The name Anna Arnold Hedgeman is not usually a name that is commonly referred to in the history of civil rights. Through advances in education, public health, politics and workplace justice, Hedgeman led and was a part of some of the 20th century’s most important developments.

With those noble strides came adverse opposition for, according to Professor of History and Black Studies Elizabeth Hohl, Hedgeman is an often overlooked proponent of social justice in the history of the United States.

In light of the current political climate and specifically in honor of both Black History Month and Women’s History Month, the Women, Gender and Sexuality Studies Program in collaboration with the Black Studies Program invited Dr. Jennifer R. Scanlon to give a talk about Hedgeman in the Aloysius P. Kelley Center.

“Hedgeman was a dedicated freedom fighter known for her fight for faith-based activism, civil rights and feminism,” said Hohl, co-director of the event.

Guest speaker Dr. Scanlon is the William R. Kenan, Jr. professor of the humanities in gender, sexuality and women’s studies at Bowdoin College; she is a historian as well as the interim dean of academic affairs at Bowdoin.

Her talk, “Getting in Formation: Anna Arnold Hedgeman and Historical Narratives of Black Women’s Activism,” is based on her new book entitled “Until There is Justice: The Life of Anna Arnold Hedgeman.”

According to Scanlon, Hedgeman helped to organize the 1963 March on Washington for Civil Rights and co-founded the National Organization for Women.

“Scanlon’s treatment restores Hedgeman’s place as a force for change during her long career,” said Hohl.

One of the central points that Scanlon stressed throughout her lecture was how Hedgeman’s critical work on behalf of social and racial justice garnered limited recognition.

“Hedgeman’s work is woven into the fabric of the civil rights movement. Her contribution may not have been recognized publically, but it was real and it was profound,” said Scanlon.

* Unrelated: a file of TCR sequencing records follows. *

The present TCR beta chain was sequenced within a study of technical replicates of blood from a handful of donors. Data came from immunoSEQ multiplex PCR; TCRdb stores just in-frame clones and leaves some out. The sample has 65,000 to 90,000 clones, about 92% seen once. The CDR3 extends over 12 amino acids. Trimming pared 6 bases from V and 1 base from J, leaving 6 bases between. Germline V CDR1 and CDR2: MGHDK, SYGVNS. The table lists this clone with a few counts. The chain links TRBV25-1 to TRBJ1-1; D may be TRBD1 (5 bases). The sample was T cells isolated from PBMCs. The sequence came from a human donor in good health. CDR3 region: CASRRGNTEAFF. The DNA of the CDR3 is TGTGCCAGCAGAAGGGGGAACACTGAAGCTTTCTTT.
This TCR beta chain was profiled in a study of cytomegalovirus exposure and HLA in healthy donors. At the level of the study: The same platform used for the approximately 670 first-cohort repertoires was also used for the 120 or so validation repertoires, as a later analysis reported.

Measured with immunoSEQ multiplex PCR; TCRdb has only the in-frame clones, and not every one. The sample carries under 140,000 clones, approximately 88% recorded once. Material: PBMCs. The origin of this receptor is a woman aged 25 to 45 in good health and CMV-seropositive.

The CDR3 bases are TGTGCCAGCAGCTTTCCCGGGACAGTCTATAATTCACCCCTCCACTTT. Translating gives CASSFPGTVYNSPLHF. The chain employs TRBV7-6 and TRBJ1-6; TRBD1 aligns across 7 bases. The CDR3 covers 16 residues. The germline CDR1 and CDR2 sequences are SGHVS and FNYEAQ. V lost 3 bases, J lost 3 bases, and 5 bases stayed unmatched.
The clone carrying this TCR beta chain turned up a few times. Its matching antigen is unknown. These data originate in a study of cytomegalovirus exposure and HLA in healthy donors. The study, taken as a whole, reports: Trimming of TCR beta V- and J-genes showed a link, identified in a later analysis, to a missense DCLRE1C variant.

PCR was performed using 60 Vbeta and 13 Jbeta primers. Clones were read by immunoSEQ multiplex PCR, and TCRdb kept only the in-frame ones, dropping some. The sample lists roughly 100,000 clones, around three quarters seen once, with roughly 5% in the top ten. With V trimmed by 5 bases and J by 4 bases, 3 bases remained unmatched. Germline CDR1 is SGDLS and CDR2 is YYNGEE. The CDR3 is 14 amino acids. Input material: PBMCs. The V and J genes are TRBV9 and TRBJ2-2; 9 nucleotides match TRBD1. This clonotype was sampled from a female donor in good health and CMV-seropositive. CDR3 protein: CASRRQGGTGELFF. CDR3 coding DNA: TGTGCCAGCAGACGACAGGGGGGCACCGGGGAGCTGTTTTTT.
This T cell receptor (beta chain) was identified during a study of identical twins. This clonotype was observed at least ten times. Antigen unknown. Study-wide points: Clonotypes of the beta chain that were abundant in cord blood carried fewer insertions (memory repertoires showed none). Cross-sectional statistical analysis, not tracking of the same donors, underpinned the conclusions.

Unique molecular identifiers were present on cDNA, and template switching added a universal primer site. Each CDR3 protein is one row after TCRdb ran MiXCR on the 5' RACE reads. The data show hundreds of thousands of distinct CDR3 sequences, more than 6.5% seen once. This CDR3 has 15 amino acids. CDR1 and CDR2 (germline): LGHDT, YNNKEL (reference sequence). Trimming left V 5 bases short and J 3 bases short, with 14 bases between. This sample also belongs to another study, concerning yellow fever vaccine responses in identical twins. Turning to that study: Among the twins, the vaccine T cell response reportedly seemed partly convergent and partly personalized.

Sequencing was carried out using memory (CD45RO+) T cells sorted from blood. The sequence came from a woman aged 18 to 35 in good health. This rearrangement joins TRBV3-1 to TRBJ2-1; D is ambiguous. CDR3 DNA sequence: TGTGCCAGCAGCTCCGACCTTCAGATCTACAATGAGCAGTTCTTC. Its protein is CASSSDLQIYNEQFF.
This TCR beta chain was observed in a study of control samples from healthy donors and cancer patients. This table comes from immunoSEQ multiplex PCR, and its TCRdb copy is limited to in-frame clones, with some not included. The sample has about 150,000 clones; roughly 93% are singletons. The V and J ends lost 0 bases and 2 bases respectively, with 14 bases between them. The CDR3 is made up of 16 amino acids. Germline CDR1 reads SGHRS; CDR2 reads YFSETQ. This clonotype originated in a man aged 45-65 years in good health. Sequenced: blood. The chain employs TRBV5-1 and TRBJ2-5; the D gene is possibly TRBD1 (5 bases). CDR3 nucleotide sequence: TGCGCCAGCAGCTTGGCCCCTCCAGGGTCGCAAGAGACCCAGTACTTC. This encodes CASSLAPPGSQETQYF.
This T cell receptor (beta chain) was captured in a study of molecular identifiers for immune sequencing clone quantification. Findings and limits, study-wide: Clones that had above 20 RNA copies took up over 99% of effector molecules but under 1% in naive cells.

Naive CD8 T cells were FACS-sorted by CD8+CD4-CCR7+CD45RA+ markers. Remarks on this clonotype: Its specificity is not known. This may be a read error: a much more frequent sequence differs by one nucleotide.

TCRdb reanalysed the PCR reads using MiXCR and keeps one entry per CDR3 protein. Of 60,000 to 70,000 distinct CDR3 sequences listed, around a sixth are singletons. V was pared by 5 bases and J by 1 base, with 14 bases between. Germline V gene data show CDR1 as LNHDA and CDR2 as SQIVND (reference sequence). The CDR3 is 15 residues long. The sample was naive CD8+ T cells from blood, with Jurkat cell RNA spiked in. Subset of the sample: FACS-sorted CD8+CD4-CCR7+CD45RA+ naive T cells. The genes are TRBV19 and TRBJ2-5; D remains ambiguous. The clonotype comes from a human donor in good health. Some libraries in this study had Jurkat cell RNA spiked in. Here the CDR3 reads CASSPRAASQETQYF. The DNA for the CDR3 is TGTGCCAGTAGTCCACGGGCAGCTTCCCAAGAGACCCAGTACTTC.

In the conclusion of her lecture, Scanlon put a twist on explaining Hedgeman’s formative efforts and cited the pop song “Formation” by Beyoncé.

Dr. Emily Orlando, associate professor of English, director of the Women, Gender & Sexuality Studies department and co-director of the event addressed the song “Formation” by Beyoncé to connect with Hedgeman’s stoic activism.

“Following Beyoncé’s directive in her memorable song ‘Formation,’ from which Scanlon’s talk takes its title, we would like to think that folks might, from the talk, ‘get information,’ and also ‘get in formation,’ as in, to organize politically, and to bring about positive change,” said Orlando.

Over 50 students and faculty were in attendance at the event, which was made possible by a generous donation from the Humanities Institute.

A student enrolled in Hohl’s  “Feminism in the United States” class, Matthew Marshall ‘19, thought Scanlon’s lecture helped to highlight the numerous setbacks African American women face.

“I thought Dr. Scanlon’s speech was a paradigm shift for me in what I had only simply known as Martin Luther King Jr’s ‘I Have a Dream’ speech,” said Marshall.

“She was able to illuminate the life and contributions of Anna Arnold Hedgeman, not only through her work on the march, but the civil rights movement as a whole,” he continued.

The talk was also co-sponsored by the peace and justice studies program, Assistant Dean of Students Allison Berger, public lectures and events and the departments of history, politics, sociology and cultural anthropology.

Junior Casey Fuller, another student in Hohl’s feminism class, thought Scanlon’s lecture and Hedgeman’s activism were both very enlightening.

“I find it remarkable that so many, including myself, are just learning about Hedgeman’s work,” said Fuller.

“Hedgeman is one of the giants upon whose shoulders current activists stand. Many of those activists are perhaps still unaware of her fight for justice,” Fuller added.

According to Scanlon, sometimes standing in formation is a lonely stance; it was for Hedgeman.  

Regardless of those differences, Hedgeman’s legacy invites us to demand equality, even when faced with opposition.

“Her work was central in the fight for solidarity and the demand for justice in the future,” said Scanlon.

“She was a black person among whites, a lay person among clergy and most certainly a woman among men,” she continued.  

Hedgeman’s critical work was at first forgotten; the cause was not.  

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